Why huge Brooklyn Jewish wedding was not stopped by government

Why huge Brooklyn Jewish wedding was not stopped by government

The defiant chief rabbi of the Hasidic sect that held a massive secret wedding in Brooklyn told his followers days later, “We won’t surrender.”

Rabbi Aaron Teitelbaum, the spiritual leader of the Satmar sect in upstate Kiryas Joel, was just as stubborn about the community’s schools remaining open despite government orders to close as COVID-19 cases spike.

“We won’t surrender. We won’t close down. And indeed, we didn’t close down, neither the boys’ schools, nor the girls’ schools, nor the yeshivas. Neither the large ones nor the small ones. Everything proceeded as usual,” Teitelbaum said in a speech that was posted in Yiddish on flyers in Borough Park.

The sermon, a translation of which was provided to The Post, came in the week after the Nov. 8 wedding at a post-nuptials celebration, although Teitelbaum did not directly refer to the secret, potentially super-spreading ceremony.

The Hasidic sect remained defiant even after The Post exposed the lengths that the community went to conceal the Nov. 8 wedding of one of Teitelbaum’s grandsons, which was attended by thousands of maskless men crammed into Congregation Yetev Lev synagogue in Williamsburg.

Authorities again sought to stop a large wedding Monday in Kiryas Joel for another of Aaron Teitelbaum’s grandchildren. The nuptials went ahead despite a cease-and-desist order.

Hundreds of revelers, including Teitelbaum, attended a post-wedding celebration Tuesday in Brooklyn. Photos showed many maskless men gathered together just inside a synagogue. Teitelbaum and his entourage, none of whom wore masks, were seen in a video arriving at the event.

Guests squeezed inside the Yetev Lev temple in Williamsburg for the wedding of a chief rabbi’s grandson.
Guests squeezed inside the Yetev Lev temple in Williamsburg for the wedding of a chief rabbi’s grandson.

Teitelbaum carried out that celebration a day after Mayor de Blasio announced the city would slap the Yetev Lev synagogue with a $15,000 fine for the Nov. 8 wedding, which The Post exposed last Saturday with video of the event.

“If there were further inappropriate activity, that is the precursor to the building being shut down permanently,” de Blasio warned Tuesday. Hizzoner noted “it’s a big city” when asked why officials failed to get wind of the event.

City Hall has since refused to answer any questions about its one-day “investigation” into the wedding, including whether any coronavirus cases have been traced to it, or even which agency looked into it.

The mayor’s reps also wouldn’t say whether Pinny Ringel, the mayor’s senior liaison to the Jewish community, had any inkling about the illegal celebration.

“He’s the liaison to the Jewish community. If he didn’t know about it, he’s not doing his job,” a source in the de Blasio Administration said of the Hasidic aide.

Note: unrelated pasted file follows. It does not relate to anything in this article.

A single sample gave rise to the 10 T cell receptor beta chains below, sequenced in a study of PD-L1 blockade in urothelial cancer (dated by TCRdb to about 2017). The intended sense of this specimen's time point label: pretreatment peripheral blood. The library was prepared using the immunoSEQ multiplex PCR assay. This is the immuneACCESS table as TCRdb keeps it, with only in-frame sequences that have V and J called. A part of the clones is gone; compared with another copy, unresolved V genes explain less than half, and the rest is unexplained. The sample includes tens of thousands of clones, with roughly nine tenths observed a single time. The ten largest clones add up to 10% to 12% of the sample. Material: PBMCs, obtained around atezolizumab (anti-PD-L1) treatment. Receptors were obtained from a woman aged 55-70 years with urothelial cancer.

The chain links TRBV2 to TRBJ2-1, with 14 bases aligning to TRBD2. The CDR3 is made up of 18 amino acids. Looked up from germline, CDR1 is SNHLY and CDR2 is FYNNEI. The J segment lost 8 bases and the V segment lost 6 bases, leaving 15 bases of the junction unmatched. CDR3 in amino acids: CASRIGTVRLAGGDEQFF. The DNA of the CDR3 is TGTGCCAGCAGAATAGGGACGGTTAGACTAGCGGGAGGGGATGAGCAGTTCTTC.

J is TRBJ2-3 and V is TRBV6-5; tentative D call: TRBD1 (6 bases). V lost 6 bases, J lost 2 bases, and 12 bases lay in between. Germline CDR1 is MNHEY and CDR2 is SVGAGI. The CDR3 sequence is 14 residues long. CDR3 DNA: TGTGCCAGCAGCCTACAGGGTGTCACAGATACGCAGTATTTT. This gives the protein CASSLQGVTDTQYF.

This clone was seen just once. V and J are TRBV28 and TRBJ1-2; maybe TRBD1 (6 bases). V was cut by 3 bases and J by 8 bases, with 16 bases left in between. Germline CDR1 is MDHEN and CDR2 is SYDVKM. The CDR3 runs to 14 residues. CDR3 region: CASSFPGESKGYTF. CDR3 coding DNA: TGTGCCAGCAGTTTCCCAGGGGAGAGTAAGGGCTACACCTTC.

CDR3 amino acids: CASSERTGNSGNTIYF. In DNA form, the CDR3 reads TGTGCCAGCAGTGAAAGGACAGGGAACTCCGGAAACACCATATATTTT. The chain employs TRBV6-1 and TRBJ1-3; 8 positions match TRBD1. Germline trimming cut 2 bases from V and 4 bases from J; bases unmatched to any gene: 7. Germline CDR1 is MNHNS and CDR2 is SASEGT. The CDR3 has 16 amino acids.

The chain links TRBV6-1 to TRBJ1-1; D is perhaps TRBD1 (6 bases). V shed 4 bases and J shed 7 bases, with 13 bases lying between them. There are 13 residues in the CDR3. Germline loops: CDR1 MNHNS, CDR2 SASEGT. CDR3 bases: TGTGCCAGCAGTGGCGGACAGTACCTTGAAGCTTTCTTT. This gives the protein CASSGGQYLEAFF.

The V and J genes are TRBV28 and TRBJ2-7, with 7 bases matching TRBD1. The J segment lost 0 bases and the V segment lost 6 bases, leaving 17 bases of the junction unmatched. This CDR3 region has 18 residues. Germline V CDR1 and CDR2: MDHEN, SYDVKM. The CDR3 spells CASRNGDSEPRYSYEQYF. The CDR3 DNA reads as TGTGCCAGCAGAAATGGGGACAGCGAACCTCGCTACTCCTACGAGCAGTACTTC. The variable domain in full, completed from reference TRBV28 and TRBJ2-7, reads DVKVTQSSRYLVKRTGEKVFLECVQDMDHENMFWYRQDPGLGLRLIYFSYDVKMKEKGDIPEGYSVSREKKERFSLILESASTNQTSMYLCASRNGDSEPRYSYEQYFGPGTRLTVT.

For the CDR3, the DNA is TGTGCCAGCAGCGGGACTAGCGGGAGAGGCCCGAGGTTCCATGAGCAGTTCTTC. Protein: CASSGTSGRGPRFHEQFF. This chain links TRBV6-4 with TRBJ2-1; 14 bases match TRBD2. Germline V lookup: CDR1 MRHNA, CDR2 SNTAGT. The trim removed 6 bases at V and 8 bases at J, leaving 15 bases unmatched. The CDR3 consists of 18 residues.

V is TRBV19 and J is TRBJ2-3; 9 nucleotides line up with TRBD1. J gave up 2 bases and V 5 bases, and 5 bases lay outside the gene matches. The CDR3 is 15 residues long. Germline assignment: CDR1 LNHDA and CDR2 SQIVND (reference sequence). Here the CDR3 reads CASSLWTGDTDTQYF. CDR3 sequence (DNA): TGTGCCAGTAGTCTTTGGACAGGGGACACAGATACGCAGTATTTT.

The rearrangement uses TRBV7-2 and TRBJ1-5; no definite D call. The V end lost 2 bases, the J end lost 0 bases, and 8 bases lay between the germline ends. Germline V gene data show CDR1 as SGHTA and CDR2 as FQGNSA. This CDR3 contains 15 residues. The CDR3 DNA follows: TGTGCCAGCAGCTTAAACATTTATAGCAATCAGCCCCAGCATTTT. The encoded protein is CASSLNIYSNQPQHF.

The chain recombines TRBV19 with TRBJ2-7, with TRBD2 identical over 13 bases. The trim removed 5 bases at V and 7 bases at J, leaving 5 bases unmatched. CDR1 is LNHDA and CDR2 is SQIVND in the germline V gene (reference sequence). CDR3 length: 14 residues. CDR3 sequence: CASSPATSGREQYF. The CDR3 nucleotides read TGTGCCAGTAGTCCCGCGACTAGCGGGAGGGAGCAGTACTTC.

Mayor Bill de Blasio
Mayor Bill de BlasioEd Reed/Mayoral Photography Office

The source said the administration has handled the Orthodox Jewish community “with kid gloves.”

Ringel did not return requests for comment.

Two high-ranking aides to Gov. Cuomo were flagged in a tweet about the wedding three days after it happened, but took no action.

The tweet shows a Yiddish magazine cover photo of Aaron Teitelbaum, dressed in white, flanked by his son, Mendel Teitelbaum, and grandson, Joel Teitelbaum, the groom. Hundreds of maskless attendees are seated in the background.

Richard Azzopardi, Cuomo’s senior advisor, and Melissa DeRosa, the secretary to the governor and a fixture at his coronavirus press briefings, are tagged in the tweet from Naftuli Moster, who heads YAFFED, an education advocacy group. Moster wrote: “pure madness.”

“We haven’t seen this tweet previously, though it doesn’t include any information about what the event was or where it took place. Localities are in charge of enforcement and when we learned of the event, from reading The Post, we called the city and made sure they were taking action,” Azzopardi said.

Rich Azzopardi and Melissa DeRosa
Rich Azzopardi and Melissa DeRosaTwitter; Flickr

The Hasidic voting bloc is important to both state and local politicians, some of whom had attended Satmar weddings in the past. Cuomo has held several meetings with Teitelbaum.

Celebrations, mass gatherings and yeshivas that violate the state’s COVID-19 restrictions have been an issue in the Hasidic community for months even though many members, including Teitelbaum, have fallen ill. In August, Cuomo said he would crack down on such events in Brooklyn if the city didn’t act.

In October, the state ordered a halt to a massive wedding planned in Williamsburg for a grandson of Teitelbaum’s brother, Zalman, who leads the Satmar sect in Brooklyn.

The New York City sheriff’s department went to Tuesday’s post-wedding celebration, but did not issue any violations or stop the party. Sheriff Joseph Fucito told The Post that deputies had counted 201 attendees, less than half of the building’s allowed occupancy.

Congregation Yetev Lev D'Satmar
Congregation Yetev Lev D’SatmarJ.C. Rice

State restrictions also require social distancing for all attendees, or masks. Fucito said several people claimed religious exemptions for going without masks.

The sect apparently backed down on Friday when it agreed to cancel an annual dinner set for December that is typically attended by thousands and commemorates the escape of the Satmar’s founder from a Nazi concentration camp.